cent. In order to meet this we were com
pelled to reduce the wages of the rollers,
catchers, doublers and heaters, in all
about 300 men."
It has been asserted by some of the best
informed public men that there will be a
deficit in the public revenues of over $50,-
000,000 for the current year closing June
30, 1895, while some of the tariff reformers
are proclaiming a surplus of at least $40,-
000,000. The first fifteen days under the
new law show but a small gain of receipts
above expenditures, while it is generally
known that millions of goods have been
released from bond, by which the public
revenues have been increased during these
fifteen days. If the revenues for the first
month are not very largely increased over
the expenditures, then it is a sure fact
that a large deficit must occur. The
Democratic party is earning for itself the
reputation of being unable to collect
money while posing as retrenching always
in the expenditure of money.
FKOM the Keystone Gazette of Belle
fonte it is learned that Tom Collins,Dem
ocratic candidate for congressman-at
large, two years ago said that if Cleve
land were elected he would "immediately
start up his furnace at Bellefonte and
run it as lons as Cleveland remained in
the chair," or words to that effect. Since
that time there hasn't been enough fire in
the furnace to singe a bat, aud the swal
lows are kept busy building nests aud
raising young among the rafters. Hence
he is a Democrat in spirit and truth—for
he is fond of "stuffing" the people.
VVe suppose Tom has delayed all the
good things promised the people of Belle
fonte until after he is elected congress
man-at-large on the Democratic ticket.
It is earnestly to be hoped, however, that
the good people of Bellefonte will not have
such a long wait as that promises.
TIIE Englishmen have been busy lately
giving Mr. Wilson, of tariff bill fame,
dinners. It was while Mr. Wilson was
becoming famous enough to merit the
dinners from the Englishmen that the
people in this country who had a little
money ahead were forced to feed so many
willing workmen who were out of em
DURING the first sixteen months of Pres
ident Harrison's administration the re
ceipts of government were $110,505,414
more than during the first sixteen mouths
of the present administration. No won
der we have to borrow money aud increase
the national debt.
!Be sure to see that you buy American
made goods, thus lielpiug to give employ
ment to American wage earners. This is
better than sending our gold out of the
country to benefit foreign labor.
Striking against lower wages when
cheap foreign goods are glutting our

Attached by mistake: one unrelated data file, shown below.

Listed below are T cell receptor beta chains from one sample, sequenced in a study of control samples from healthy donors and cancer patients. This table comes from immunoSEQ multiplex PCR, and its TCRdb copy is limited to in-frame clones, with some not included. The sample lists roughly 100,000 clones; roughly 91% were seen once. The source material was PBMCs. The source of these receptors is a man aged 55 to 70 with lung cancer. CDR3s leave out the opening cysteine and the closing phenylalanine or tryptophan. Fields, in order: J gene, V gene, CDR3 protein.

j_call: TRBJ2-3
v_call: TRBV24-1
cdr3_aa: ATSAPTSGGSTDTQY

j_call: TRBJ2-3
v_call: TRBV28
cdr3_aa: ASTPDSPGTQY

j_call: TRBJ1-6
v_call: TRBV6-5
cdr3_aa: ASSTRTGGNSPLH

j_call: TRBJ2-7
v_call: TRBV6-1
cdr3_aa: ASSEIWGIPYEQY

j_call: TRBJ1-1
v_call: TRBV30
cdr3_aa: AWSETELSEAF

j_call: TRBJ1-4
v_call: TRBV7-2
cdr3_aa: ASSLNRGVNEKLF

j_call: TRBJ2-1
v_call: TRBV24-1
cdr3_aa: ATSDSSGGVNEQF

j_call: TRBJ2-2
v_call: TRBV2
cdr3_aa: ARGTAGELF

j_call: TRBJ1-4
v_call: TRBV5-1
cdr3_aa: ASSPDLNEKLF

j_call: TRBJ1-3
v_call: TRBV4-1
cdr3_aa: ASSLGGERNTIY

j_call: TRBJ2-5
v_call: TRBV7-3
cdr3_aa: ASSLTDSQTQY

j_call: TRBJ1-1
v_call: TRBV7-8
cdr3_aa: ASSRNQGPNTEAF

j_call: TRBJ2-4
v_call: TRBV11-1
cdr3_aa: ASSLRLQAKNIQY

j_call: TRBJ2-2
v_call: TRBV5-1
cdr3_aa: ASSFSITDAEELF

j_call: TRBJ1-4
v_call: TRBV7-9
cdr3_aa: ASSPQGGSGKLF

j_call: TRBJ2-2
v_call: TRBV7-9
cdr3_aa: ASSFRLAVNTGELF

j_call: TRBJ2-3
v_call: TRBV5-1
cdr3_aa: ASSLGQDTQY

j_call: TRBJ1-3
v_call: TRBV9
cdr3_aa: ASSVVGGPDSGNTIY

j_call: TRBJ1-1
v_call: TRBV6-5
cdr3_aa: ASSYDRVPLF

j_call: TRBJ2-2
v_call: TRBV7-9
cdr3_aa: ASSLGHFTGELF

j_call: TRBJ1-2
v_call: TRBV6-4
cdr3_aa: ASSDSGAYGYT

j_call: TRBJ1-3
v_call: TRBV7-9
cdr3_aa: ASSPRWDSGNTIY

luaAets does not pay. But voting for
|rotectiou will pay.
The Supreme Court of South Carolina
has declared in favor of the Dispensary
law, and Gov. Tillman has begun a cam
paign against the "speak easies'' of the
state, which are there called ''Blind Ti
Be it known that:—
Johnston Burns, of Westmoreland Co.,
was back looking at his old homestead,
George Greishober built a neighboring
bridge across the Flick Run. which is a
good sample for our supervisors to take
E. 0. Thompson says that he has » no
tion to vote the Democratic ticket so as to
get rid ot so many township officers.
Joe Millison is putting in a rig on S A.
Leslie's, aud he has to commence opera
Robert Trimble, Esq., was very much
surprised to find a pheasant, in his chicken
coop a few days ago.
Wm Gallagher has quit working for the
Forest Oil Company and is now drilling at
One of oar society belles says she won't
marry a farmer, for she can't stand the
smell of cows while milking. No farmer
Jas. Mahan says he drilled sixteen acres
ot wheat for David Lefever in one day.
Who can beat that?
Wm.Hem;hill and mother, ofTarentum,
*pent last Saturday with J. B. Flick.
The Forest Oil Company has got the cas
ing pulled out of the G. W. Hays well and
soon will be ready to test it in the hun
Our readers will pleose excuse us for not
keeping up-to-date with our items. News
is scarce and times are bard; and tho boys
ain't sparking ranch under the Democratic
administration. X. X.
Plants tree on autumn arbor day.
FALSE TO EVERT PROMISE,
Michael J. Ryan, Esq , one of the auti-
Harrity Democrats of Philadelphia, who
was advertised as one of the gentlemen
who would accompany Candidate Sin
gerly on his campaigning tour.has written
a letter to Mr. Singerly declining to form
one of the party, in which he says as fol
"There is eft*or in the announcement of
my name as part of yourcompany of cam
paign tourists. 1 received the state chair
man's invitation and declined it. I re
ceived your personal request to accom
pany you and declined it. Upon your
urging me a> a personal favor to you to
help I assured you of my willingness to
aid you. This did not mean that I was to
form one of a party to travel through
Btate, ostensibly to secure your election,
but in reality to endeavor to revive the
dying political fortunes of a discredited
"It is responsible for the demoralization
that now exists in the Democratic party.
"It has been false to every promise made